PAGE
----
Tees Valley Mayor Ben Houchen has called on Secretary of State for Transport Chris Grayling MP to award a £2.8billion train contract to Hitachi Rail Europe, based in the North East.
In a letter to the Transport Secretary, mayor Houchen said that awarding the contract to the firm would be a “monumental vote of confidence in Tees Valley’s workforce, world-class supply chain and the wider Northern Powerhouse”.
Hitachi is bidding to design, manufacture and maintain of a minimum of 54 trains for the UK’s new High Speed 2 railway line as part of a joint bid with manufacturer Bombardier.
Hitachi employs 1,200 people at its £82m facility on Aycliffe Business Park, which opened in 2015 and now plays a vital role in the Tees Valley’s supply chain.
Mayor Houchen added that, by awarding the contract to “a firm with a fantastic track-record” just a few miles from the birthplace of the world’s first passenger railway between Stockton and Darlington, we can “truly bring train building back home”.
Hitachi is currently delivering the Government’s £5.7billion InterCity Express Programme – the first deal which secured Hitachi’s move to the region – providing new electric and bi-mode trains for the Great Western Main Line and the East Coast Main Line.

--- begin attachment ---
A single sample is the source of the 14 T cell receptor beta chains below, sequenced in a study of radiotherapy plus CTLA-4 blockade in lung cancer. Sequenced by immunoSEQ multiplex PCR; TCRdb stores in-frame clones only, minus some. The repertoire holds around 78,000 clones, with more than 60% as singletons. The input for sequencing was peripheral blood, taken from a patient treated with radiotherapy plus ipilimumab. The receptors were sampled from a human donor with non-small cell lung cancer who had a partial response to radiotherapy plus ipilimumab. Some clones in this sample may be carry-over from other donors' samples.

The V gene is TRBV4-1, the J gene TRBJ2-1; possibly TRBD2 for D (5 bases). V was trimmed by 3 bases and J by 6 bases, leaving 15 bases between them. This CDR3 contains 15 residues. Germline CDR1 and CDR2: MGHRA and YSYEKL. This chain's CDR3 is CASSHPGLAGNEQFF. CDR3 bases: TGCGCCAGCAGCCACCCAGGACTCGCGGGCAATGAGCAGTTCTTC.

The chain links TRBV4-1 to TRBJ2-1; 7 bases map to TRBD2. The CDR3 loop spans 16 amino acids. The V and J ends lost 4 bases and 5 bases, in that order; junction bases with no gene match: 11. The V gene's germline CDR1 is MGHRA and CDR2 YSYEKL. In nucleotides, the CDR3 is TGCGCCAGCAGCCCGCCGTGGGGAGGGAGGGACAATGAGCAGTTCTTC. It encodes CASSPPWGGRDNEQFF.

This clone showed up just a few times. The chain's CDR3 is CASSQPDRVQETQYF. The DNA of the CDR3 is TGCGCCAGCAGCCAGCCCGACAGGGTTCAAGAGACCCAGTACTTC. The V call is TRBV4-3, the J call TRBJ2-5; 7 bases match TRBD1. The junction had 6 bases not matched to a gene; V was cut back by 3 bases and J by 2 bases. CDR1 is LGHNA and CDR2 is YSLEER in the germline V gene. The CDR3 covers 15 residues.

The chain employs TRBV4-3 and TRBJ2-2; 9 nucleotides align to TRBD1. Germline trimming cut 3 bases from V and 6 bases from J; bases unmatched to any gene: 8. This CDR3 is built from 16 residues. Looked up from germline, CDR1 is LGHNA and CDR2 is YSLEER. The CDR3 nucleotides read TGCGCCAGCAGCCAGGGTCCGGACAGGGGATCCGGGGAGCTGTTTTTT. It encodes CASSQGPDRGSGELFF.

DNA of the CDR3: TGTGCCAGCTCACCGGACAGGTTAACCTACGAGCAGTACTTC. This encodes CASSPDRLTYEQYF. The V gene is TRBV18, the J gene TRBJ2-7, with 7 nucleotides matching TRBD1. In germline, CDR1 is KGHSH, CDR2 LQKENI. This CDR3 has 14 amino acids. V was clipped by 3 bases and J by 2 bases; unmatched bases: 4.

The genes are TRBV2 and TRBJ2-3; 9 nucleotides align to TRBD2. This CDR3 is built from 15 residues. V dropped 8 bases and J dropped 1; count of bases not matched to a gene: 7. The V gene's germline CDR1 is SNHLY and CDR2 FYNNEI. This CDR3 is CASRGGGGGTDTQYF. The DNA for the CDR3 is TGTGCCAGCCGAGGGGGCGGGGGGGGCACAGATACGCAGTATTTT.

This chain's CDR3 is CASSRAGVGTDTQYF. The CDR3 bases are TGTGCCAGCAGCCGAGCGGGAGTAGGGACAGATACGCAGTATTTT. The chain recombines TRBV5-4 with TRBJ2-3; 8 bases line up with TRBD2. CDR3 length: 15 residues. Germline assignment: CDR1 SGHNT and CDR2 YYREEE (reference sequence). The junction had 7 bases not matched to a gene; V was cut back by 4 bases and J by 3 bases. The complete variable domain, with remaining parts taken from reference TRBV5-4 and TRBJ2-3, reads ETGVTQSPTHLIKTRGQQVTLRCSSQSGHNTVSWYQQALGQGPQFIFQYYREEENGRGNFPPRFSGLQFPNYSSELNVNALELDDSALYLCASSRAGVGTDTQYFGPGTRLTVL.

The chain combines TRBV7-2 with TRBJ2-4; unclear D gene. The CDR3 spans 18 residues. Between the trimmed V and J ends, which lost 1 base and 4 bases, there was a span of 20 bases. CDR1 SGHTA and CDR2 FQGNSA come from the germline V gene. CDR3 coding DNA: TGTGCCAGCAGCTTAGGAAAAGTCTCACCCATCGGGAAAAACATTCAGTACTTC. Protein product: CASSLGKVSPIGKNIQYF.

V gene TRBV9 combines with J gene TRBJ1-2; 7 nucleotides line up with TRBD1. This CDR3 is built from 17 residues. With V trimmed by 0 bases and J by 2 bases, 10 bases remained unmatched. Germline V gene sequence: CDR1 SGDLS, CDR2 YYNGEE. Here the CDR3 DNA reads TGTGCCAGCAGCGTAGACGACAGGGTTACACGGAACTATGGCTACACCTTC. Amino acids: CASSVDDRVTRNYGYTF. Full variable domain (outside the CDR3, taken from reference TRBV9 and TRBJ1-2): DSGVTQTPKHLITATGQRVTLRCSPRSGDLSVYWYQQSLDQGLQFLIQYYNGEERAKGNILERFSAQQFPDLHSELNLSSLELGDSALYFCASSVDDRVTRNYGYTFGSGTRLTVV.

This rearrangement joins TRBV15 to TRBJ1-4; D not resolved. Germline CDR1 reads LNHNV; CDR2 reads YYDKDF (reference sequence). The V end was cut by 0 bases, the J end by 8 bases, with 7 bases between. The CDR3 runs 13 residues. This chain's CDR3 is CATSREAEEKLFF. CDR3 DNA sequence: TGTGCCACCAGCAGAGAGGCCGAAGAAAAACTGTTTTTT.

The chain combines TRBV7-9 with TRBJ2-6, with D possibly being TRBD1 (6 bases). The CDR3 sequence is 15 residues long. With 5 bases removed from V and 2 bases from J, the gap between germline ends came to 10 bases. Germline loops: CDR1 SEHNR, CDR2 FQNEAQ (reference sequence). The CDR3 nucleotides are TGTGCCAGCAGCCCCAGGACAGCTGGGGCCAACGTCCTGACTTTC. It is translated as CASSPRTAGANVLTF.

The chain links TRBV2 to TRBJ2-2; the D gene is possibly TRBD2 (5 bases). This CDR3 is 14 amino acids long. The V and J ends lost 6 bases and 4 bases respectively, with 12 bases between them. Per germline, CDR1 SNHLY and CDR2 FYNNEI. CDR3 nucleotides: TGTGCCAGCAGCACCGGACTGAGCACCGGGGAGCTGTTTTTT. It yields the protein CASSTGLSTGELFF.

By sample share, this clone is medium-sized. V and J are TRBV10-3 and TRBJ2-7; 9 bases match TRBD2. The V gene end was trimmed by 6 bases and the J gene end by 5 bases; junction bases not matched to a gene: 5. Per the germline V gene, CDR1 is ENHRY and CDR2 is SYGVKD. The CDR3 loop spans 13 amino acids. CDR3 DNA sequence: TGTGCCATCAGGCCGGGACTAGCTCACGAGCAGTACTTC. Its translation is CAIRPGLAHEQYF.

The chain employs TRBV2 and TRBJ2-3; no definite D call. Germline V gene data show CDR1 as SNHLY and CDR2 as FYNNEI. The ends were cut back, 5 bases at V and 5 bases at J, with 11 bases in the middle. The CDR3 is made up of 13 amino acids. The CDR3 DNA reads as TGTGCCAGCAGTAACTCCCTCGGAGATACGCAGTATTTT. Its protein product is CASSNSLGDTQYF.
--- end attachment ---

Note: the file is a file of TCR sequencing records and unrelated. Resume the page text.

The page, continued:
New “Azuma” trains are due to enter service on the East Coast Main Line by the end of this year, and will improve capacity and connectivity in the North East and across the length of the country.
On sending the letter, Mayor Houchen said: “Local people are not yet convinced of the benefits HS2 will bring to the region. In reality, they see a multibillion-pound railway from London to Birmingham and that’s it.
“That’s why the Government needs to award the train contract to Hitachi at Newton Aycliffe to demonstrate that all areas stand to benefit.
“The Secretary of State has visited the Tees Valley on a number of occasions and is well aware of our rich railway heritage, our efforts to drive home new investment opportunities and our great plans for the future of rail travel.
“This contract would be a massive coup for a firm that has constantly showed its commitment to the Tees Valley, through working side-by-side with our businesses and helping them grow.
“The benefits would be felt across our whole area and the wider North East.”